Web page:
How to Make an Overseas Meeting Go More Smoothly

For meeting attendees, overseas events promise new experiences and opportunities. For meeting planners, however, overseas events promise new challenges and obstacles.

"Whether you are planning to 'go global' for your annual industry conference, top-performers grand incentive program, or for an exciting work retreat, choosing an international destination can be a fabulous breath of fresh air," says Successful Meetings contributor Sarah V. Hines. "But planning and preparing an overseas meeting and corporate event program will require having domestic meeting planning skills and a strong grasp of how laws, languages, and cultural norms are different in other countries."

Given the unique challenges posed by international meeting planning, preparing a few simple resources in advance of an event can make a world of difference.

For example, consider creating a cultural "cheat sheet." "From understanding the language to currencies to customs processing, be prepared for lifestyle differences that may not be obvious. In Japan, for example, handshakes are often considered inappropriate upon meeting. Instead, new acquaintances exchange a quick bow," Hines says. "Educating your team on cultural and business customs will not only avoid a faux pas but will also show your destination partners (tour guides, hotel and tech coordinators, ground transportation teams) that you value and respect them. Make sure to have a tip-list for all of your attendees in their meeting materials so they are aware, too."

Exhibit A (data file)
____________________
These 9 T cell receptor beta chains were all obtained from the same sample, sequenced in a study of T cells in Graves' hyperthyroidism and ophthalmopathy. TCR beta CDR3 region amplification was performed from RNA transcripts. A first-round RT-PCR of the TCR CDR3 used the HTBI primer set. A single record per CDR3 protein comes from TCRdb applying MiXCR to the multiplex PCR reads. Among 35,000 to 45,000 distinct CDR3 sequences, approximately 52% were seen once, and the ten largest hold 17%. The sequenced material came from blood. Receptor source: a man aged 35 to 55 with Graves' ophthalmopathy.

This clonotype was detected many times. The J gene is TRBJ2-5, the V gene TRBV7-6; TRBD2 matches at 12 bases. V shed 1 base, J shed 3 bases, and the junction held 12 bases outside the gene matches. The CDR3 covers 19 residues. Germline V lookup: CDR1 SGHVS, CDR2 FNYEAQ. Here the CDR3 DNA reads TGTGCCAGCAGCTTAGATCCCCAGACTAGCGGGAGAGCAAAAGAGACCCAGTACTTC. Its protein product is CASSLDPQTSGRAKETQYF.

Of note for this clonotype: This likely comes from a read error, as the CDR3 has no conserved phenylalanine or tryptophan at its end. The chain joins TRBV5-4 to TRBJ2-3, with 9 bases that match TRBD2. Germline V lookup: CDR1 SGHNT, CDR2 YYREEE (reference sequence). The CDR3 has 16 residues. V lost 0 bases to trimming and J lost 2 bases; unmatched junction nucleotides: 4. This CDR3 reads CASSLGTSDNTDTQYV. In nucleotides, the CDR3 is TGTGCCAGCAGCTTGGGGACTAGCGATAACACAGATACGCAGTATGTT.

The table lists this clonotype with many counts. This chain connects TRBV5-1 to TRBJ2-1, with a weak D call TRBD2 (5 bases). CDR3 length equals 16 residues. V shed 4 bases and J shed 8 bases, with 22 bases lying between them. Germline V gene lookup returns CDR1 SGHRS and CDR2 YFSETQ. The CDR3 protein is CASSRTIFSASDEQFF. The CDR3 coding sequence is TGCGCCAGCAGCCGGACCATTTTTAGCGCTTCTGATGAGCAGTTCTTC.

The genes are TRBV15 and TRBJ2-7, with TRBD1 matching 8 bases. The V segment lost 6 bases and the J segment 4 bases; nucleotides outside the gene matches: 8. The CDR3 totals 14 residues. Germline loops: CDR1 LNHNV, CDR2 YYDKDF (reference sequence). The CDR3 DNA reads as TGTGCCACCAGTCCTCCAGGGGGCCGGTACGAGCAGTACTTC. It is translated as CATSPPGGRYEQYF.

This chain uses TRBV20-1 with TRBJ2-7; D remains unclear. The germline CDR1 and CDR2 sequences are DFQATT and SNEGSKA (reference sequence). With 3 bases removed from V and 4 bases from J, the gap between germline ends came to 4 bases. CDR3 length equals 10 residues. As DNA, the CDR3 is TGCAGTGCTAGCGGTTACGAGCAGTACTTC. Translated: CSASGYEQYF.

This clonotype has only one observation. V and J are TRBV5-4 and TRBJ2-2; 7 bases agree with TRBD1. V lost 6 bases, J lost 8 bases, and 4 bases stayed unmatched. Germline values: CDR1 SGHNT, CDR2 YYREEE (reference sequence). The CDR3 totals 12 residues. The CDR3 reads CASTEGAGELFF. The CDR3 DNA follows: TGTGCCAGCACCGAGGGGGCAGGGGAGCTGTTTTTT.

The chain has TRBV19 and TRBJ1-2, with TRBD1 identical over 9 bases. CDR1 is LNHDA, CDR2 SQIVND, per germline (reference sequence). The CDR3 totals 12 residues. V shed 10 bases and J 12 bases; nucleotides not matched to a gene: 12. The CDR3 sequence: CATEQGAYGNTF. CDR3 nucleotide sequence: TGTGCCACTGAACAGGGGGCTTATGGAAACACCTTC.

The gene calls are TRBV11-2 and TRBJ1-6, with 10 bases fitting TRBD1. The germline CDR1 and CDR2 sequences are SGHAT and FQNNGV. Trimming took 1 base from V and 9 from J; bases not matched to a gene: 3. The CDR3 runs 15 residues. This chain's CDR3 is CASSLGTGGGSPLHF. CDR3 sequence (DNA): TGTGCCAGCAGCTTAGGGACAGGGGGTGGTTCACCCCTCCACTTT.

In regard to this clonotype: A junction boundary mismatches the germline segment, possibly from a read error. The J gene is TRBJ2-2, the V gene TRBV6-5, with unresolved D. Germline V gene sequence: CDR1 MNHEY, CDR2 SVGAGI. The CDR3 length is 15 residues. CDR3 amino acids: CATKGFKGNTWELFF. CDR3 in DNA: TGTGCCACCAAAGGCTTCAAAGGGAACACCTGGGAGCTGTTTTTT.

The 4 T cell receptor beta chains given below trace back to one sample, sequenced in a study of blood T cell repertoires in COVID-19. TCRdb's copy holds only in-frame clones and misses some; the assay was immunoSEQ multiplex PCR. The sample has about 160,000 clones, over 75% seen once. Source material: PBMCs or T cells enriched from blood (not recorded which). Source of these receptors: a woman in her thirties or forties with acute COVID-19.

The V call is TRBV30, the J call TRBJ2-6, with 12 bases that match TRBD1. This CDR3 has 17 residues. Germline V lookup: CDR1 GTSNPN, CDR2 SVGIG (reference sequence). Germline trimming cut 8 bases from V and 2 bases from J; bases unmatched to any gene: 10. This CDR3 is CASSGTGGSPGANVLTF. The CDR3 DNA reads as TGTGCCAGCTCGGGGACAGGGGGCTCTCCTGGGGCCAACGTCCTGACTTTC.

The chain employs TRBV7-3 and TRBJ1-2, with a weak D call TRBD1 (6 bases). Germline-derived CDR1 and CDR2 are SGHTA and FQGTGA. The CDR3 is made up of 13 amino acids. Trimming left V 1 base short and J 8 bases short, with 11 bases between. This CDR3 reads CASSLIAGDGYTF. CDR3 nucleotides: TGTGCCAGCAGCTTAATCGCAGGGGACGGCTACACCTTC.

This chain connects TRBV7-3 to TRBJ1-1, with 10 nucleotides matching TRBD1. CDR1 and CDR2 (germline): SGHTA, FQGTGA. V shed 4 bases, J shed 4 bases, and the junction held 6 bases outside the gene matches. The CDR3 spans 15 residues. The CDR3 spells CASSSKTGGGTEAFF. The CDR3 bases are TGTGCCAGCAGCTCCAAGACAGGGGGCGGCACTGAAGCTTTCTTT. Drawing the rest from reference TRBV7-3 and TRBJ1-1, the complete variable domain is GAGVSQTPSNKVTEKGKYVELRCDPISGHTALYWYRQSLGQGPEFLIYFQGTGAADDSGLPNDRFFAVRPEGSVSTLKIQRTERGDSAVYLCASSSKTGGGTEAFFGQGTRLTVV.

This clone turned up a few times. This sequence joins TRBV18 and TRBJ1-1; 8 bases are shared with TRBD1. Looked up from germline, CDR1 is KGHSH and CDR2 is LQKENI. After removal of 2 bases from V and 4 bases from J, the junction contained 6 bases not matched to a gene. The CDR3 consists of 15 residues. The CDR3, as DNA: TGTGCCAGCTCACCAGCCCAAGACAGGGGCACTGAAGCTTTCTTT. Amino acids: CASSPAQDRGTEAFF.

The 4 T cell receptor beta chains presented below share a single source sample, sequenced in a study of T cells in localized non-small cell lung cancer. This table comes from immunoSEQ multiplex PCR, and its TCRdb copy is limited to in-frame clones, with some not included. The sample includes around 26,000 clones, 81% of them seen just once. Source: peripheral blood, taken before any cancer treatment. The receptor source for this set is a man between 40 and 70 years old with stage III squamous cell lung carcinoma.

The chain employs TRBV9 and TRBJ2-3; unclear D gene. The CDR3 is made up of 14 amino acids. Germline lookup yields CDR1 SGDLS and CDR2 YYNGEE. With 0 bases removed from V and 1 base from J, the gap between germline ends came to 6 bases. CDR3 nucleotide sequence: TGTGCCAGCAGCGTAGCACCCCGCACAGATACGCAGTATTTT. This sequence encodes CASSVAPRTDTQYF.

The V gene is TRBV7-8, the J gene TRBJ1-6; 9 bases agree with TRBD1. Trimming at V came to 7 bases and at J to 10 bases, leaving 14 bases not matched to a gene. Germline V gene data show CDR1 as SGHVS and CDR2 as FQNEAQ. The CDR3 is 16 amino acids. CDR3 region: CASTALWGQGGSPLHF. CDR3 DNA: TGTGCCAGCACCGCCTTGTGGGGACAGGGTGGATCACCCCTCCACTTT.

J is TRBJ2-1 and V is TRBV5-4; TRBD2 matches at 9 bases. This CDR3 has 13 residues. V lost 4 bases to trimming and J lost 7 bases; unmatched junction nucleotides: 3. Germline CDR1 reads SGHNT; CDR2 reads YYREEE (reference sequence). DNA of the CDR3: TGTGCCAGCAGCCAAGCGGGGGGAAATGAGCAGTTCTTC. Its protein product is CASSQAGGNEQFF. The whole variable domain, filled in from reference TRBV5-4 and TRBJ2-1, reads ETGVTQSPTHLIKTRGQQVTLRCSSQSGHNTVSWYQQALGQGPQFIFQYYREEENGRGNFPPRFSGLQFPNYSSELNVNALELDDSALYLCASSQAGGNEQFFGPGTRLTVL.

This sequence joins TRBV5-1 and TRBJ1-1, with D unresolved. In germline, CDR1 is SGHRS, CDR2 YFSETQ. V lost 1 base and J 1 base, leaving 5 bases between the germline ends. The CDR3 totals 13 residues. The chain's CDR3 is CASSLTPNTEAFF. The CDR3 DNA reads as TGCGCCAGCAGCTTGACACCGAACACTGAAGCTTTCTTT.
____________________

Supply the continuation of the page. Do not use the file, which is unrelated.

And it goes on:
Preparing for language barriers also is smart. "When traveling to a country that speaks a different language, be prepared for any language-centric challenges that may arise," Hines continues. "Make sure you bring or arrange for an interpreter(s). Remember that you are doing much more than offering a service: you are acting as a liaison for your company and your culture and offering a bridge for a prosperous union between you, the property, and other local partners. Every opportunity to accommodate your hosts should be taken to free up more time and attention toward the success of your meeting."

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